Paid to pig out

Study participants still needed

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Losing weight can dramatically reduce your risk of serious diseases, but what really happens to your organs when you put on the pounds? Researchers say finding out why weight gain affects some people's organs differently is an important step to treating obesity.

It's an epidemic of epic proportions. More than 60 percent of people in the United States are considered fat.

"It's abnormal, it's unusual to be lean in this country," said Dr. Samuel Klein, Director of the Center for Human Nutrition at Washington University School of Medicine in St. Louis.

For many, obesity will lead to type 2 diabetes and heart disease, but for 25% of obese people there are no adverse effects. Now researchers are trying to learn why using an unlikely method.

"Kentucky Fried Chicken, Mcdonalds, Taco Bell, Pizza Hut and Burger King: We really are paying people to gain weight there's no question about it," Klein said.

As part of the "overfeeding" study, O.R. nurse Dawn Dreeman agreed to eat an extra one-thousand calories a day, all from fast food.

The goal is to study what happens to the body as people gain weight. Dr. Sam Klein says using fast food is a cheap and easy way to track calories. For Dawn it was the only thing that came easy.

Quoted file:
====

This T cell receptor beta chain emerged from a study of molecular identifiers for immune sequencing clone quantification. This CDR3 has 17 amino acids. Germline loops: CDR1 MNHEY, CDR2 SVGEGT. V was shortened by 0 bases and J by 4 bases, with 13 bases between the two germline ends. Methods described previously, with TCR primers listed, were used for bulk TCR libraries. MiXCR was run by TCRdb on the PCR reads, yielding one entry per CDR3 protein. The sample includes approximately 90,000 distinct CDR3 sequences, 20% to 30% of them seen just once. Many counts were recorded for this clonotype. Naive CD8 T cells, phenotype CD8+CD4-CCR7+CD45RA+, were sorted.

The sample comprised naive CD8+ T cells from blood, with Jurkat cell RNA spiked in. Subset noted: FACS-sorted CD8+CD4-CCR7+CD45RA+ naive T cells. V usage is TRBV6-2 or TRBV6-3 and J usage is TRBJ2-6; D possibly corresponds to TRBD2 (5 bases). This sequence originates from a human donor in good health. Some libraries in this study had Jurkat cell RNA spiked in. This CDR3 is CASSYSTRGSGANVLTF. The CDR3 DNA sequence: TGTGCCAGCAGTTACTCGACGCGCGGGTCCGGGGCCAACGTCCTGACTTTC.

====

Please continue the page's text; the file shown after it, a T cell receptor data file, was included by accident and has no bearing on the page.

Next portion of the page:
"I couldn't climb stairs after 2 to 3 weeks. I was tired. I couldn't breathe. I gained a total of 20 lbs!" Dreeman said.

"The information we gain from these studies will help us understand why obesity and excess body fat causes metabolic diseases and if we can understand that link better we can develop better therapies to break that link," Klein explained.

After participants gain 5 percent of their body weight, they're put on a 6-month weight-loss program. Five months into her weight loss, Dreeman dropped the pounds and gained a fondness for something else.

"I consciously put vegetables on my plate now. I feel good I have my energy back," she said.

The study is funded by the National Institutes of Health. Participants are paid $3500 for the study and are compensated for the food. Klein says preliminary results show some people really are resistant to having the adverse affects of weight gain. The study is still enrolling for more information on enrollment qualifications, click here.